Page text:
by David Muraskin, Attorney, Public Justice | September 17, 2018
Editor’s note: The following commentary is in response to “HSUS, R-CALF, OCM: Guilt by Association?”, a commentary by Kate Miller, published by Drovers. The opinions in the commentary below are those of David Muraskin.
The Drovers piece written by Kate Miller—that attacks me, my organization Public Justice, our client, the Ranchers-Cattlemen Action Legal Fund, United Stockgrowers of America, and another group, the Organization of Competitive Markets—is the latest piece of a desperate, coordinated smear campaign undertaken by the National Cattlemen’s Beef Association. Indeed, Ms. Miller’s piece bears a striking resemblance to a piece penned last year by Kendal Frazier, NCBA’s CEO, that we already refuted. It also sounds a lot like this Larry Stromprud op-ed we’ve seen pop-up in a number of local newspapers. NCBA knows its history of using Beef Checkoff money for its own ends and to harm the independent American rancher is indefensible, so it looks to distract and point fingers, and does so by getting others to act as its stand in.
Ms. Miller’s statement isn’t most notable for the fact that it is in service of a corporate shill, however, but that it chooses to repeat NCBA’s lies.
Public Justice and R-CALF have consistently been attacked for filing a First Amendment challenge to the Beef Checkoff program. NCBA and those repeating its talking points have claimed this suit seeks the “demise” of the “American cattle industry.”
On its face, this claim is a head scratcher. If the program is unconstitutional why should it be allowed to continue? Ms. Miller proclaims she works for Stand Up Republic, a group founded by Evan McMullin, which states that its “principles” include “Freedom of speech is a foundational human right and essential to democracy.” Apparently that’s only true when they like the results.
More importantly, our First Amendment suit wouldn’t take a dime out of the checkoff program, rather it just gives producers choice—hard to see how producer choice will lead to the demise of anything. Right now, state beef councils are automatically allowed to take half the checkoff money collected in their state. Because the government has admitted those state councils can be entirely private and unaccountable, our suit says that they should only be allowed to keep the checkoff money if producers consent. If not, the money should go to the Beef Board and Beef Committee who are answerable to the government. Same amount of money goes in; Public Justice and R-CALF just believe that producers shouldn’t be forced to fund a private group if they don’t want to. To date, three courts, including the U.S. Court of Appeals have agreed with us.
How could such a logical request stir such ire? Because it will affect NCBA’s bottom line. NCBA runs the Federation of State Beef Councils, which gets money from the councils. Thus, if producers give the councils less, less money ends up under NCBA’s control.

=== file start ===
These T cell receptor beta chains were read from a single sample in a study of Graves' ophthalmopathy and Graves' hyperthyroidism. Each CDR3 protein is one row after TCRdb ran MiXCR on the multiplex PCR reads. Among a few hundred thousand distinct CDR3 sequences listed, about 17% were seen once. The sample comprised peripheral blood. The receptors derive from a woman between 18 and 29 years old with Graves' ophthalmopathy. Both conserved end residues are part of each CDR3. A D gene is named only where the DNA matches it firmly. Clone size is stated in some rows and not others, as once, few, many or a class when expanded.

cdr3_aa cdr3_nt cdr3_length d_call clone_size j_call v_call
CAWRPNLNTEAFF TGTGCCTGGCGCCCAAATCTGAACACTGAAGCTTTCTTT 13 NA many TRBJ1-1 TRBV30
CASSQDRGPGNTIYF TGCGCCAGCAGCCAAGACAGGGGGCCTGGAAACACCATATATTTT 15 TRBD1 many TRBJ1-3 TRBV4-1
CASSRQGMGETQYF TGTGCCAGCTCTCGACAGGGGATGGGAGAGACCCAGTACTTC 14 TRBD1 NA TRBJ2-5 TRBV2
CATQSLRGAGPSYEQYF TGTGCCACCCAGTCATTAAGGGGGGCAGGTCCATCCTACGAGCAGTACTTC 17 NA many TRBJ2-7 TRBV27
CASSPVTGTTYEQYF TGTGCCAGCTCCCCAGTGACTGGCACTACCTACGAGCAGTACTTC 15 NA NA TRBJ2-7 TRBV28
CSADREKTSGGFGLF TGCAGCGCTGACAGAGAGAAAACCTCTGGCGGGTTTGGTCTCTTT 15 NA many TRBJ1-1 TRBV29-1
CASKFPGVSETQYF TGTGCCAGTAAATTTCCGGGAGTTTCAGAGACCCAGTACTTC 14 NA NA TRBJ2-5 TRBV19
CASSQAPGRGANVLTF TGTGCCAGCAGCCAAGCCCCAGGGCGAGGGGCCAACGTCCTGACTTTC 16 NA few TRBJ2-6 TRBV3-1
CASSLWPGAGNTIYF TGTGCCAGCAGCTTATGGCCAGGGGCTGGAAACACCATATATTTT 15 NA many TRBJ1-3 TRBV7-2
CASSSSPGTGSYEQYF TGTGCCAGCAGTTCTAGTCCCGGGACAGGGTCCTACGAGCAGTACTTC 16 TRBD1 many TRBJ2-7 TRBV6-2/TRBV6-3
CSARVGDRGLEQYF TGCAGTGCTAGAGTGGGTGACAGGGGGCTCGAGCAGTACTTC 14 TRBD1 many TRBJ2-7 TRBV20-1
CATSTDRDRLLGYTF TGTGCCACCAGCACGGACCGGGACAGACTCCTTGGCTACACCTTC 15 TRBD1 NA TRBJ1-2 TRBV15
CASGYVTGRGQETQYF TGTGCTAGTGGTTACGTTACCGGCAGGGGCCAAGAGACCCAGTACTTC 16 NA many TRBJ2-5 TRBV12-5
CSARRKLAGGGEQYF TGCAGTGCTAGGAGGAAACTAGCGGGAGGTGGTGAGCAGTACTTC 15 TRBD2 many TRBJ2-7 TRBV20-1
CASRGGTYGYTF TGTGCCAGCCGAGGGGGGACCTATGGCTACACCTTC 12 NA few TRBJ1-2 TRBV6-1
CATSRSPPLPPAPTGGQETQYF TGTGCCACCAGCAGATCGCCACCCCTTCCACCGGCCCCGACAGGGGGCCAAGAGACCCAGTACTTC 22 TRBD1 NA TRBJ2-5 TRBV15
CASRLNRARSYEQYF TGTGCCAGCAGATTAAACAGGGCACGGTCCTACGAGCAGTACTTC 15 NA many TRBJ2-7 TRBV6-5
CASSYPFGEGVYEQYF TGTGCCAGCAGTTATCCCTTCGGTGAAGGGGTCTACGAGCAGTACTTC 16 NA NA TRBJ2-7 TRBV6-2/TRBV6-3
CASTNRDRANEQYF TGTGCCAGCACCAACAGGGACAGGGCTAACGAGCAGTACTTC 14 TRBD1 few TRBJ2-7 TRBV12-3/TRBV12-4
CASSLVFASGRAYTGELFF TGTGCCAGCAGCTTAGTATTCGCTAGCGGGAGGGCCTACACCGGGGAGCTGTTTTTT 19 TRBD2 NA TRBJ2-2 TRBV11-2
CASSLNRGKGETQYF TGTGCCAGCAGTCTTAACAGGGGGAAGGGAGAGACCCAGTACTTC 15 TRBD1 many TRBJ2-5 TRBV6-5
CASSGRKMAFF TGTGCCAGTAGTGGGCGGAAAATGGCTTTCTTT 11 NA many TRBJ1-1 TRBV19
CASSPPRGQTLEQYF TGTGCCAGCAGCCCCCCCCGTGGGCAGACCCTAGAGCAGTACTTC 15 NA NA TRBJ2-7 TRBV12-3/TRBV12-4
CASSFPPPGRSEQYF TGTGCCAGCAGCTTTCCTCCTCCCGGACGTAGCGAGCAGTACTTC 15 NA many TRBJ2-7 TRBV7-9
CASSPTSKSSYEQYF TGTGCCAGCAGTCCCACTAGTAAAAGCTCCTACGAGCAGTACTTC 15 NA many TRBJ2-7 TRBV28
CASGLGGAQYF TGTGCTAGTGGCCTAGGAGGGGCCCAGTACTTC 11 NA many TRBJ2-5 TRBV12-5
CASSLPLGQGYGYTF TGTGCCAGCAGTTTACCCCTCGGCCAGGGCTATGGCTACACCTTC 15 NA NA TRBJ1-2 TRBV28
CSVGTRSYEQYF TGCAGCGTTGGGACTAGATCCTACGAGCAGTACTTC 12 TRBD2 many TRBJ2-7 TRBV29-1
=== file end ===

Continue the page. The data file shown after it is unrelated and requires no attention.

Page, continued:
Moreover, the goal in giving producers choice is to provide them leverage. If they don’t like how the state council is spending their money, they can move it. Historically, checkoff money has been used to promote the packers and their allies. For instance, in Montana, the state council used checkoff money to fund ads for the fast food chain Wendy’s, which doesn’t commit to sourcing its beef from the U.S., let alone Montana. If producers have leverage, the corporations that fund NCBA won’t be able to get away with this mismanagement to the same extent.
Because all of the above is so reasonable, NCBA, Ms. Miller and others rely on a second lie in the hopes of discrediting our statements: That I and Public Justice are just a front for the Humane Society of the United States. While we have said this before, let me be as absolutely clear once again, neither I nor Public Justice have ever received a cent from HSUS.
Pubic Justice and its Food Project for which I work is an independent non-profit organization with our own values that we clearly articulate on our website. Those values are anchored in a commitment to farmers, ranchers, rural communities, workers, and consumers to help them fight the corporate consolidation and abuse in the animal agricultural industry. We do this by seeking to promote transparency, open markets, and forcing industry to be accountable for the harms it causes to people and property. I’m happy to debate what we do, I’m not willing to be made out to be a puppet or have our work misrepresented.
NCBA has claimed our efforts for fairness have “divided neighbors in a manner that undermines the best interests of the entire beef community.” I could think of no better description of their misleading efforts to support the current unconstitutional checkoff system. Their “I’m rubber and you’re glue” argument cannot stand.
With every one of our victories in court, R-CALF and Public Justice move the checkoff closer in line with ranchers’ First Amendment rights, which will ensure the checkoff speaks for them and does not just fund a corporate lobbying group.
Whatever NCBA and its spokespeople try to next, it will reek of even more desperation.